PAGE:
You impress me with your ability to take us, your readers, on the journey of your beautiful Chisholm house’s restoration and make it read like a novel. Your latest installment has been my favorite thus far, as you highlight such an underappreciated art form, inspiring me to have some faux painting done in my own much less grand home here in the Virginia mountains

    • Darn technology. Cyberspace decided that my comment should be sent before proof reading could be done. Chisholm House is coming along quickly (I know it probably doesn’t feel like it to you!). I look forward to hearing more about it. I just might have to walk by on my afternoon stroll when I am in Charleston next week. All the best to you, Carolyne.

      Erica Leigh Crumpler

  3. I am gobsmacked! as my English pals would say.

    This post and your bird room post leave me salivating for more.
    Love how you translate the complexity of historic patterns and decorative treatments in words and images that are accessible and conjure the feeling of being right there with Heath and you. I simply can’t believe those are wood floors.

    As I look down at my badly finished alder wood floors in the kitchen, my imagination is starting to wh-i-r-r-r. But like a lot of people, I’m afraid of paint (and I’m even a watercolor painter!). Wish I had your courage. Perhaps I will have following a few more of your posts (hint, hint).

    Beautiful photos, wonderful writing. Keep up the great work. And thanks for letting us come to your open house ‘preview.’

  4. Carolyne always excited to see one of your post. This was inspiring to me on so many levels. I am a lover of black and white and I have marble and black granite floors in my very small California suburban ranch home. Not period but I love my little home. I learn from you on every post. Thank you for your knowledge and your inspiration,
    Kathysue
    Goodlifeofdesign.blogspot.com

  5. Your moldings for ceiling, around windows, and the very deep skirting boards as well as ceiling height really make your rooms ideal for adding dramatic painted floors. It’s a pleasure to see what you are doing. In the chinoiserie room the marbelized details are called “truffles” by the French and English, not cabochons- it is a truffled floor, and it’s a great effect. You are really taking the Charleston home from fusty to feisty!

  6. as always, a beautiful post…….most importantly, hope you are having fun! (my daily goal at age 60!) and you can say to yourself when you crawl into bed at night, “life is good for me”

  7. Dear Carolyne,

    I love the black and white entry room. My husband can’t believe that the floor is painted. Please make your posts as long as you want, I can never get enough of what you do. I check every day, can’t wait to see the green room. I absolutely love chinoiserie and can guess what is coming.

    Love,
    Marie

  8. Dearest Carolyne.
    The Floors are truly magical…
    Heaths work is exceptional and a real joy to see!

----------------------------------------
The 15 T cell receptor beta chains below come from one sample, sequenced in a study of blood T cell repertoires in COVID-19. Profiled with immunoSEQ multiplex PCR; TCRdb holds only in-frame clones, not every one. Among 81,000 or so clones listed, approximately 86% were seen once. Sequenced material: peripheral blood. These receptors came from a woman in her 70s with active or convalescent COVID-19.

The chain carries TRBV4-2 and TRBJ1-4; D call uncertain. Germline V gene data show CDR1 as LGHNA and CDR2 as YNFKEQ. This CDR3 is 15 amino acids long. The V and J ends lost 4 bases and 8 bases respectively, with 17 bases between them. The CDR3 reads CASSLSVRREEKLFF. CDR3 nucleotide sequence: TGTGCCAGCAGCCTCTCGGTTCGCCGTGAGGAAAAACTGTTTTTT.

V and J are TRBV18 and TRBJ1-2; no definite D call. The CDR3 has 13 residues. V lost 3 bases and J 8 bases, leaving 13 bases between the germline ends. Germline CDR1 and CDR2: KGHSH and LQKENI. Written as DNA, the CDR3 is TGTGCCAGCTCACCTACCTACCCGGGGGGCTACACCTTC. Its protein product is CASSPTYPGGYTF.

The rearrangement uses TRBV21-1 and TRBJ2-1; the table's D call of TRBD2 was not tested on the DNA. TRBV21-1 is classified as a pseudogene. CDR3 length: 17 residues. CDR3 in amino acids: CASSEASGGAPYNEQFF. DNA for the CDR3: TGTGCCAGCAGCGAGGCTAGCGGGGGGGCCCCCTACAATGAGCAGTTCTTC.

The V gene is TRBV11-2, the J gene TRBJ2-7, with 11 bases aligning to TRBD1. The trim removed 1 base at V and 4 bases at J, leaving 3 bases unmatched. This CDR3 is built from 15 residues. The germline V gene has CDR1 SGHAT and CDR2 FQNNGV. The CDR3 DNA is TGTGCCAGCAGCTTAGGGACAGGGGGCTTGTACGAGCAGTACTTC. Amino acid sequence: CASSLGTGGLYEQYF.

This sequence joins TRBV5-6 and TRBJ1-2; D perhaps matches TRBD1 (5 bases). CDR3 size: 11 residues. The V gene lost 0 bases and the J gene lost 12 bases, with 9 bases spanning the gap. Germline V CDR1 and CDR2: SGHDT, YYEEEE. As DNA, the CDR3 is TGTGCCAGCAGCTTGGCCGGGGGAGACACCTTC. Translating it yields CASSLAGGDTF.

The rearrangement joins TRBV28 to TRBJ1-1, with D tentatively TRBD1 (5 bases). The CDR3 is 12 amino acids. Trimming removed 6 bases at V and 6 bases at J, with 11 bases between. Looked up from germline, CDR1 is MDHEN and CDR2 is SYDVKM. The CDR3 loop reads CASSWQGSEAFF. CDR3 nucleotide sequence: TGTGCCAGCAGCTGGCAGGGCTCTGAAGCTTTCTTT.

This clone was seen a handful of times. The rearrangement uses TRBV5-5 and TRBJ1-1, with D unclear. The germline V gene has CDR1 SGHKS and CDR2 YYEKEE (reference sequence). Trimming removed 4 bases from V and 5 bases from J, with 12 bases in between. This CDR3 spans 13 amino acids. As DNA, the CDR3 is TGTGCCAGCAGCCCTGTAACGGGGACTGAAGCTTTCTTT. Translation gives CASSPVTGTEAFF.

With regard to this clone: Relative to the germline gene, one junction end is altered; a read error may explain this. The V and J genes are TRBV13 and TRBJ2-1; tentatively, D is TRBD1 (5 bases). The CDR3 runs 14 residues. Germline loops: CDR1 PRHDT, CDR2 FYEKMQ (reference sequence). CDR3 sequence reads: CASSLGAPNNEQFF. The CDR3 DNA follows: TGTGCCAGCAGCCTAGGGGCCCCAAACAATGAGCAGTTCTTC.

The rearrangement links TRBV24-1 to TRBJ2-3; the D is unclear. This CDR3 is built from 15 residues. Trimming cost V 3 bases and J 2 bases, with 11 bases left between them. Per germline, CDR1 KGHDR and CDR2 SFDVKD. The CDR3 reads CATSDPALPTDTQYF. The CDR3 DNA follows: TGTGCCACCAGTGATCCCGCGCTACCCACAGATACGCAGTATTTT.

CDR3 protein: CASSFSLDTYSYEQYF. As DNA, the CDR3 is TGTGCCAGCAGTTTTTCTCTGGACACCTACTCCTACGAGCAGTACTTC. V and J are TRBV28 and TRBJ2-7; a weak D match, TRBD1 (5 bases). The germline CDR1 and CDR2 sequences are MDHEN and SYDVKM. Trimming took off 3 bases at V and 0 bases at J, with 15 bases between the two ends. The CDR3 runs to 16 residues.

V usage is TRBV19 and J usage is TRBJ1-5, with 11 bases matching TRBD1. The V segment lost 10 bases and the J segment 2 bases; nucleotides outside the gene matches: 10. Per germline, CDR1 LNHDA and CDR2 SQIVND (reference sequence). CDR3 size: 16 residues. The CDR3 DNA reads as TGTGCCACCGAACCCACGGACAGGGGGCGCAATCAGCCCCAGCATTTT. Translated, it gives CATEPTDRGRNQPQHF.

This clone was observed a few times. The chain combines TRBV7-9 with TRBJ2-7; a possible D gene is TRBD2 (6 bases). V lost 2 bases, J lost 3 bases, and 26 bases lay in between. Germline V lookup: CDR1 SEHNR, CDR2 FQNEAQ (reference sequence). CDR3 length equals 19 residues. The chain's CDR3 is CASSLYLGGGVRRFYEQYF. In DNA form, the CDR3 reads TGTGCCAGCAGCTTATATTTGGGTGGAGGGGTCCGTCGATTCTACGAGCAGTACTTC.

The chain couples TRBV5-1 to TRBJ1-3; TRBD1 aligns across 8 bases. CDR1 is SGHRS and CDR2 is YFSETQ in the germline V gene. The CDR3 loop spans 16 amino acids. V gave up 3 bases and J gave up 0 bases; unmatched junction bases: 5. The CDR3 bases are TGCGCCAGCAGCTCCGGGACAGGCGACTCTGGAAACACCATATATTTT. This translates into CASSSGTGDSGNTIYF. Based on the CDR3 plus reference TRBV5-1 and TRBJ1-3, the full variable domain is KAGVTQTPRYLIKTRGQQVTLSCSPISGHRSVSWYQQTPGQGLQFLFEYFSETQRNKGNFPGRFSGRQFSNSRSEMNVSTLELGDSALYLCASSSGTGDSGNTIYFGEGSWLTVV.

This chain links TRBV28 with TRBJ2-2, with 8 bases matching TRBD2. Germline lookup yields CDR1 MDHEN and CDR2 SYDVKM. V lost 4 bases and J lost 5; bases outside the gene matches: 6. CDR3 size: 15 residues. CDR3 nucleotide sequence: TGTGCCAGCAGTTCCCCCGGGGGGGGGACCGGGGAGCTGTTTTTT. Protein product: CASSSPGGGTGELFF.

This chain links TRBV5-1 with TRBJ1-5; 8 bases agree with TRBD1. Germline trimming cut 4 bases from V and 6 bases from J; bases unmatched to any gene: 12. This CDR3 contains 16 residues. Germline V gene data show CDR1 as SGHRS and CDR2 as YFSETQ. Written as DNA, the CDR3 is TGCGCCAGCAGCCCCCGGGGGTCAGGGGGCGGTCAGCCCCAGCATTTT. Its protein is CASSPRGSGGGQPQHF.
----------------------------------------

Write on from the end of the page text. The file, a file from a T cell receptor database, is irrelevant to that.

As always your writing is inspirational and gives me the faith that there are still people who care so deeply about detail..
    As always a monumental congratulations on all you have achieved and for embracing all the elements of design ,style and colour and mixing them together so perfectly to create the perfect balance of grace and harmony..
    Absolutely Fantastic !!
    My best and warmest wishes..
    Jonathan Sainsbury

  9. Dear Carolyne,
    Not sure if my comment got through as you would say the “bloody” internet hit a snag. So, thank you for showing a side of Aspen we do not normally see. I thought it was all celebrities wearing Ugh boots.

    I found your comments as your work as a fashion designer most interesting. Sadly, I do think we see the same quality these days. With the exception of Mr. De La Renta most of the other designers have stepped aside etc. And, yes it would make a great book. I actually remember riding the escalator at Saks in NYC and getting off, I believe on the 3rd floor, to look at dresses you had in silk with I believe a black top. The looked very rich and vibrant. Amazing what we remember, but your design certainly made an impression.

    The house in Charleston looks amazing. The wall paper is simple and elegant and with the coral on the side table just breathes coolness. The stencil job is amazing. I look forward to seeing on the other floor turned out.

    Have you thought of giving Heath a rolling board with cushioned wheels for Christmas?

    I look forward to your posts, your humor and the truly elegant rooms you are posting.

    Best Regards, Adrian C. Markocki

  10. I think I can safely speak for all of your followers that we will wait for your next post despite no cell service, intermittent internet, the wordpress Bermuda triangle or you just kicking back and enjoying life. No apologies necessary. We’ll still be here waiting to see what wonderful, beautiful things you have created. Things that will inspire us. Life’s too short to be tied to technology, but we do like hearing from you now and then. It is, after all, summertime and the livin’ is easy.